Hugo Chavez, elected in Venezuela in 1998, was the first of these left-leaning leaders to come to the fore and receives the lion’s share of attention due to his country’s oil money and his unique and controversial approach to public speaking. But since then, left-of-centre governments have also come to power in Argentina, Brazil, Chile, Bolivia, Ecuador, Nicaragua, Uruguay, and most recently, Paraguay.
Though the region will certainly be hurt by depressed commodity prices, to the extent that these governments have been able to push reforms past local and international opposition, taking forms ranging from political opposition, military coups to threats of capital flight, they have ironically served to insulate them somewhat from the current crisis.
For example, the FT’s Benedict Mander called the Caracas stock exchange an “oasis of calm” due to the country’s currency controls, implemented in 2003.
Reuters pointed out that: “Venezuela has suffered little direct effect from the market chaos because Chavez nationalised the most important companies that once traded on the minuscule Caracas stock exchange and because its currency is fixed by exchange controls.”
These kinds of economic policies, like those of Ecuador’s recently approved new constitution which allows greater government control over banks, are the exact opposite of the unregulated free-market policies promoted quite powerfully by international organizations and institutions influenced by the U.S., Europe and Japan. And pushing them through required facing stiff international opposition.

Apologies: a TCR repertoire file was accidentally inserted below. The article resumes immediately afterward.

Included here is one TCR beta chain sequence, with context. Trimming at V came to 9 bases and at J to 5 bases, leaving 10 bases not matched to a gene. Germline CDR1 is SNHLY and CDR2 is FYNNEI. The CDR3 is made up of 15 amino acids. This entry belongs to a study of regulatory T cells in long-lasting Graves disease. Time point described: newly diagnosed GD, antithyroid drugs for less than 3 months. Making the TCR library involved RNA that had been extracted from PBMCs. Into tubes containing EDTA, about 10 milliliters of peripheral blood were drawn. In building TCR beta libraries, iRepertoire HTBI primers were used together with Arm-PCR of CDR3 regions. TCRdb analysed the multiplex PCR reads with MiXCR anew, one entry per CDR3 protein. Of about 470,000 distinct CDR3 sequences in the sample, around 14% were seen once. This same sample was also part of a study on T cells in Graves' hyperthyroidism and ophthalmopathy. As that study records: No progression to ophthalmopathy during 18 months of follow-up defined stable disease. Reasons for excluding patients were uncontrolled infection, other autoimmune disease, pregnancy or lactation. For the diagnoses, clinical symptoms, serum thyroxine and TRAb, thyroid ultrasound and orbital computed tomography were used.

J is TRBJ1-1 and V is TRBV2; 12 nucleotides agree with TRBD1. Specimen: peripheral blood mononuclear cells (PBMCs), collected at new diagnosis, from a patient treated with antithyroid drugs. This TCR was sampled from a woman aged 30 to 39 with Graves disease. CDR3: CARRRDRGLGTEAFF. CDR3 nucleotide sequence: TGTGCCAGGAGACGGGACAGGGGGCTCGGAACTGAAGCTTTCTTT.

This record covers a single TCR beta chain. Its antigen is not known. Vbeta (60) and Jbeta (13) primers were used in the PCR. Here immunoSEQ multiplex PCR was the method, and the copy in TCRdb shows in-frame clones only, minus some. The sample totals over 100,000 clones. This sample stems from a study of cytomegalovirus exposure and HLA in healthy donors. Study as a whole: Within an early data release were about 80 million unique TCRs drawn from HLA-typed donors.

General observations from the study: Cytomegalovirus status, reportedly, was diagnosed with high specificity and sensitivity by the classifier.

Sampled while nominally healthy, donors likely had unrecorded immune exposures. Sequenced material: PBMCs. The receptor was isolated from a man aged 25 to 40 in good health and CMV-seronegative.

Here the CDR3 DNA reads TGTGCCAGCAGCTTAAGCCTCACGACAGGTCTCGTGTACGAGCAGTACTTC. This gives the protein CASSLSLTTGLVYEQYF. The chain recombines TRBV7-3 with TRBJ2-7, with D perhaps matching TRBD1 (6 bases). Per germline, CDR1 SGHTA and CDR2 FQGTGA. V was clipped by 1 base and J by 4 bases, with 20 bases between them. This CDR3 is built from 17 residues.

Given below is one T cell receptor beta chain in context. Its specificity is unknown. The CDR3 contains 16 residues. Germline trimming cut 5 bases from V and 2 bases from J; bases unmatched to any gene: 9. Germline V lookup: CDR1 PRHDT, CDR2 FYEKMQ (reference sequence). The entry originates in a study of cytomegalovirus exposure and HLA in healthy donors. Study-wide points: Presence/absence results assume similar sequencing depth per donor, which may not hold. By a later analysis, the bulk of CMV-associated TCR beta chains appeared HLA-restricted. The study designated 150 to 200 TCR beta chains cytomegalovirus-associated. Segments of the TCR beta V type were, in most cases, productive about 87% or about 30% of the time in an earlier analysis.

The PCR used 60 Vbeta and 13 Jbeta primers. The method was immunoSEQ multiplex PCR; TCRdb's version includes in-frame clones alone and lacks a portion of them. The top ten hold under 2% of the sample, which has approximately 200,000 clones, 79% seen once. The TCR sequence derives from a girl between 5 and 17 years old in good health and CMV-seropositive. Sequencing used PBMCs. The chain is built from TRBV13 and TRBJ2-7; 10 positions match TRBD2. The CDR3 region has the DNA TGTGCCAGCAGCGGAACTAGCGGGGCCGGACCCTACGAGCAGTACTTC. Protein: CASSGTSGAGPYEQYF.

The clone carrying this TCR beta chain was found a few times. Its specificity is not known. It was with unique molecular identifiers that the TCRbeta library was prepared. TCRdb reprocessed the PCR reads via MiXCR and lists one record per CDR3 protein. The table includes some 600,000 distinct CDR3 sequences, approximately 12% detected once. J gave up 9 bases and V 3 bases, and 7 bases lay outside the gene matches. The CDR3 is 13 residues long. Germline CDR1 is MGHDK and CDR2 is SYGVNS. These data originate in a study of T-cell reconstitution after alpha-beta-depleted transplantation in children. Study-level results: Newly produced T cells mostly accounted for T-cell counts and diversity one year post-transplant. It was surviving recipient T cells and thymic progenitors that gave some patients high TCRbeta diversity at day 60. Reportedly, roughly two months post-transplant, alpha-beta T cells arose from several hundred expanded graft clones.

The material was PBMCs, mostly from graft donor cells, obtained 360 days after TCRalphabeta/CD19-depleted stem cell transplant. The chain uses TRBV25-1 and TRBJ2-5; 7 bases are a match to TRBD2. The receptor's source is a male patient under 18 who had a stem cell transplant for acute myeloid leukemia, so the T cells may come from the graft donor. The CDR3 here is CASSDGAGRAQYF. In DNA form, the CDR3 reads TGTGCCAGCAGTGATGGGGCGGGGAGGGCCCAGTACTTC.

Eric Wingerter of left-leaning Latin America blog borev.net raised a comparison between the financial sector’s treatment praise of the U.S.’s recent forced nationalization of major banks and its reaction to Hugo Chavez’s decision two months ago to purchase a single and profitable bank on the open market.
The Wall Street Journal then claimed that move could lead to “mass withdrawls” that could “snowball into a systemic bank run that puts the economy and political system at play.”
Policymakers and analysts in the US and Europe will probably be concentrating on their own countries for the next weeks, or perhaps months. But if they ever turn back to Latin America, they will find they face a very difficult task if they would like to restore their credibility.